The private company, Electricidad de Caracas was owned by the United States' AES Corporation until 2007; according to The Wall Street Journal, "Venezuela's power grid was once the envy of Latin America".[13] Then-President Hugo Chávez created the state-run Corpoelec by nationalizing the electric sector and expelling private industry in 2007;[32] hence, the state has been solely responsible for energy supply for over ten years.[33] Univision says Chávez "admitted failures (...) such as the 'insufficient' availability of the thermoelectric generation plant and the limitations of the national electric power transmission network and distribution systems";[32] he signed a decree in 2010 declaring a "State of Emergency of the National Electric Service".[32] Chávez had Corpoelec speed up projects, and bypassing the process of public bidding for projects, he "authorized 'contracting by direct award'," which facilitated corruption.[32]

In 2009, the Chávez administration declared a national electric emergency and invested $100 billion US dollars towards solving it.[34] The Chávez administration "distributed million-dollar contracts without bidding that enriched high officials of his government and the works were never built", according to Univision.[32] The Wall Street Journal stated that the government awarded electrical contracts to companies with little experience in the energy sector.[13] Billions of dollars were awarded in contracts for projects that were never completed, leading to international investigations of "high officials of the Chavez regime today persecuted for plundering the coffers of the Bolivarian Republic".[32] Critics say that one company, Derwick Associates, was given projects although they had no previous experience; Derwick denies any bribes were involved.[13][32] Of 40 energy projects approved between 2010 and 2014 analyzed by Transparency Venezuela, 17 are not completed as of March 2019, none are operating at capacity, and overcharging by billions of dollars was identified.[32]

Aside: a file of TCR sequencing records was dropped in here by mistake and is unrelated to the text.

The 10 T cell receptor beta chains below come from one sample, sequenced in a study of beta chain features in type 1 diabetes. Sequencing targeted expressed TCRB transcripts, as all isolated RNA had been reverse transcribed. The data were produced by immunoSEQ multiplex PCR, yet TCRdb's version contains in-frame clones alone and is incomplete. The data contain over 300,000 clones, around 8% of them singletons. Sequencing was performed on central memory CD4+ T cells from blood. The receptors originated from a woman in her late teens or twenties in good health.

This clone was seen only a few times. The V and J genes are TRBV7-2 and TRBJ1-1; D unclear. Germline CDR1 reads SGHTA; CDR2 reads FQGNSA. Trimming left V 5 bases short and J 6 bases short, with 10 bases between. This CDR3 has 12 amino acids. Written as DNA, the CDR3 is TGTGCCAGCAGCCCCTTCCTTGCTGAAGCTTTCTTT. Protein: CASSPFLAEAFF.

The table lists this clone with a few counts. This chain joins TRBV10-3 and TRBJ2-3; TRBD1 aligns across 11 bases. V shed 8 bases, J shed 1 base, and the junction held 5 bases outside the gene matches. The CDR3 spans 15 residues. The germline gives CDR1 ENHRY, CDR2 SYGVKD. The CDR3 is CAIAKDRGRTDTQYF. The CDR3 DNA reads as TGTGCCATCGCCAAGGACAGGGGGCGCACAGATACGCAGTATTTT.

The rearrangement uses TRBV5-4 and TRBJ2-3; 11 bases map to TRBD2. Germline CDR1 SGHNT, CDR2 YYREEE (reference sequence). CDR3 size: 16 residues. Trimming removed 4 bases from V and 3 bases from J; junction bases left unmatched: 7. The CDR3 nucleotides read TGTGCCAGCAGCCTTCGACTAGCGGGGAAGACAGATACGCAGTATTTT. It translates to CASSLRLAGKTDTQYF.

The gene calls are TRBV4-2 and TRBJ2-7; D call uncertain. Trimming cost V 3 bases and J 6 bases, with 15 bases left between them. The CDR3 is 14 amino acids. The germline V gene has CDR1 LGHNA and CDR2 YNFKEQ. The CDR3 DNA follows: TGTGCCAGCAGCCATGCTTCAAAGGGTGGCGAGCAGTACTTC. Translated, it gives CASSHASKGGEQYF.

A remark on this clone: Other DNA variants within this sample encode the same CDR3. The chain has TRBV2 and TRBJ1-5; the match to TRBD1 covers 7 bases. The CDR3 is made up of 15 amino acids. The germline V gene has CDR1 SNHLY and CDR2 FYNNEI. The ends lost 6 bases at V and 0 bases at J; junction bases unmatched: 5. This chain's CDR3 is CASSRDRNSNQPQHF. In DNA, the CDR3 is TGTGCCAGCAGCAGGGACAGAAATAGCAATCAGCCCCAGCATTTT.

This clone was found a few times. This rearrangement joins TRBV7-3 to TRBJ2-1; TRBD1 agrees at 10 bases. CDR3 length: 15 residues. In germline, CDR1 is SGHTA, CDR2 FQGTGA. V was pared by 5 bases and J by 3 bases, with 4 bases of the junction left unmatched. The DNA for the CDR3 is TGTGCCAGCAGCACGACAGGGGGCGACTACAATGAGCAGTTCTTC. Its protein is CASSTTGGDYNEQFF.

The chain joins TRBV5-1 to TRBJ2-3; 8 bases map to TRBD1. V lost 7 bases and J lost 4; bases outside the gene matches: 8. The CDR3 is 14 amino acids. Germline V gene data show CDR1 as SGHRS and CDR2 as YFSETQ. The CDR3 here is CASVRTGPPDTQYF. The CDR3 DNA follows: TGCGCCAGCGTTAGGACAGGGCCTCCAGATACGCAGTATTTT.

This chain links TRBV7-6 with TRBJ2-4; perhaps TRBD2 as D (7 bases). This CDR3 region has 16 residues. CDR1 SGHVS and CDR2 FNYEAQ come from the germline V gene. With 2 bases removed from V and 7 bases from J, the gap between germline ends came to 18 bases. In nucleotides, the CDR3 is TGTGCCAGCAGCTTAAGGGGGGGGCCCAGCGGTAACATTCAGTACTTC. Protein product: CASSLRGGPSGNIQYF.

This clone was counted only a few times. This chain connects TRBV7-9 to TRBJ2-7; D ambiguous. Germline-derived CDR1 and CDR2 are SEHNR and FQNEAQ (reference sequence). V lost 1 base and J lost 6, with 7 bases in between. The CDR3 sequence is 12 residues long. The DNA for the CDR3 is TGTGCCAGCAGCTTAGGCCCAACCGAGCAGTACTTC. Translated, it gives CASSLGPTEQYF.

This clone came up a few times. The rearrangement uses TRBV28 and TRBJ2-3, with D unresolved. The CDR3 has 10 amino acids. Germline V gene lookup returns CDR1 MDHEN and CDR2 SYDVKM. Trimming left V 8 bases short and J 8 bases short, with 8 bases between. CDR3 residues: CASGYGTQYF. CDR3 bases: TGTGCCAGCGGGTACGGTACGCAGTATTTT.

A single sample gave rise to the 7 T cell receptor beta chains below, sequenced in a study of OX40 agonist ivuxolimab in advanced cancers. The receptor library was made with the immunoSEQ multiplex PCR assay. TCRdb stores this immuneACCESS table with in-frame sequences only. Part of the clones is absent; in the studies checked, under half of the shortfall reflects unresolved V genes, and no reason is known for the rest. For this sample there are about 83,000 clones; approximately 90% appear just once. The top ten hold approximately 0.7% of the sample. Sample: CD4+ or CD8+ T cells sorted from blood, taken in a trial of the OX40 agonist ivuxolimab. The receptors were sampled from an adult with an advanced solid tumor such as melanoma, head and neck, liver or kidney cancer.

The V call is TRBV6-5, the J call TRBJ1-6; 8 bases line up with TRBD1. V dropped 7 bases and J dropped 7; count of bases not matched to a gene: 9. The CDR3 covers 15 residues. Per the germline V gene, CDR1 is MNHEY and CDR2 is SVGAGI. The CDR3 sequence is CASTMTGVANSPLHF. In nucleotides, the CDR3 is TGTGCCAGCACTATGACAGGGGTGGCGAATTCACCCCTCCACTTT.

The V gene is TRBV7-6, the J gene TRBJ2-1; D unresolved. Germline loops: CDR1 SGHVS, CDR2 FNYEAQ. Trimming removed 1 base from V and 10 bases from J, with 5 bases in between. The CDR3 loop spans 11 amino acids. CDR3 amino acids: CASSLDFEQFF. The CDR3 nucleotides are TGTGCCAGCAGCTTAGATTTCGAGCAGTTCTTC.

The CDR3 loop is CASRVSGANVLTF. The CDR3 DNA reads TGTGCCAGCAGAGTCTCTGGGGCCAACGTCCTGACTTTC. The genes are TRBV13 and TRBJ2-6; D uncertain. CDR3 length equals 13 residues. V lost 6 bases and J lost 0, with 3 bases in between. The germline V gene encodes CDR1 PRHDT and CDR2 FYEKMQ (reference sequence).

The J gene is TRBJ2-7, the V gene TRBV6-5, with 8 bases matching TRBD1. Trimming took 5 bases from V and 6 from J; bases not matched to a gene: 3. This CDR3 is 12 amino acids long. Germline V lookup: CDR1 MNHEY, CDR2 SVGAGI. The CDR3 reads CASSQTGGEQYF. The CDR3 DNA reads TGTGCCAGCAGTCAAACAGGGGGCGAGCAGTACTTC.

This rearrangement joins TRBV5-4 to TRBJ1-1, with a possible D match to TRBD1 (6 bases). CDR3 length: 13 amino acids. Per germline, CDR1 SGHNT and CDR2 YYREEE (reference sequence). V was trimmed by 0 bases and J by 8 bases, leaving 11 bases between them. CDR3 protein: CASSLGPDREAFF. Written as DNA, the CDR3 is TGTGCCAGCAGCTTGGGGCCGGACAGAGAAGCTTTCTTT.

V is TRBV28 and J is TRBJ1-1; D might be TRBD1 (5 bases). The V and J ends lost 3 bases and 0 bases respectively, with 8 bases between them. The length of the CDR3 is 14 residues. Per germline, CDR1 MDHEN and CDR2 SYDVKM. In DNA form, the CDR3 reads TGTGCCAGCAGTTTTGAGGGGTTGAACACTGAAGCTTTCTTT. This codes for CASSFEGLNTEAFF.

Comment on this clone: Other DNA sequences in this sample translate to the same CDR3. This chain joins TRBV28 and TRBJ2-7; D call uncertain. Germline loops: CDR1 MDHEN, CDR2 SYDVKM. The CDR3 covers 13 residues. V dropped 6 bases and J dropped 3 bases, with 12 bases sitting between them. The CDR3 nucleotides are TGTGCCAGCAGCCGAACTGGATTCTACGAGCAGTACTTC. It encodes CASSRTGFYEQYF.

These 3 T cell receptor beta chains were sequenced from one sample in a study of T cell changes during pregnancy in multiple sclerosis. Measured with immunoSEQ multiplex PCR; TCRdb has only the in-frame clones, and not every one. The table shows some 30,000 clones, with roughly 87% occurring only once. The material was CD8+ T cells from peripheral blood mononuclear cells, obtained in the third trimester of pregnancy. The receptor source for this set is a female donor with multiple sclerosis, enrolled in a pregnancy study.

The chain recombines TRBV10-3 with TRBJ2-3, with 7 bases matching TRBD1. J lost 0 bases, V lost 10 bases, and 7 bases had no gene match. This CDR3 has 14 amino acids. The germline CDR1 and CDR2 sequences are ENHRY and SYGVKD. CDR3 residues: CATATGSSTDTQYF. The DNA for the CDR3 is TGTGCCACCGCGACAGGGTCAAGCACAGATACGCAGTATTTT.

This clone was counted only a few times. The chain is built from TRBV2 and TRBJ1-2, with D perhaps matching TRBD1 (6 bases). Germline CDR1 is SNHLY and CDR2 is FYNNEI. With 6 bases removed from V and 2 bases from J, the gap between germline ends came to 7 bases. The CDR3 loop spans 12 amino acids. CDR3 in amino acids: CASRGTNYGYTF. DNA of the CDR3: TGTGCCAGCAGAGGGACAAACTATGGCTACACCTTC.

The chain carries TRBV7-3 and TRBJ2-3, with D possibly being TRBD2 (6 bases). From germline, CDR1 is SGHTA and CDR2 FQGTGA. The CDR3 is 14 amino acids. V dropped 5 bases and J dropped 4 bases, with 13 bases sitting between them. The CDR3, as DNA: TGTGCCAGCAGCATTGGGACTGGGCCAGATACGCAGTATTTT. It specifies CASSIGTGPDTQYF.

Hugo Chávez in Brasilia in 2011

Further complicating the technical matters, the administration of Corpoelec was handed over to a Venezuelan National Guard Major General, Luis Motta Domínguez, who had admitted to a lack of experience in the energy industry.[32] Restarting an aging power grid requires specialists and equipment that may no longer be available in Venezuela,[31] as a result of a brain drain; thousands of workers have left the country,[35][36] or have left Corpoelec because of "meager wages and an atmosphere of paranoia fed by Mr. Maduro's ever-present secret police", according to experts cited by The New York Times.[5]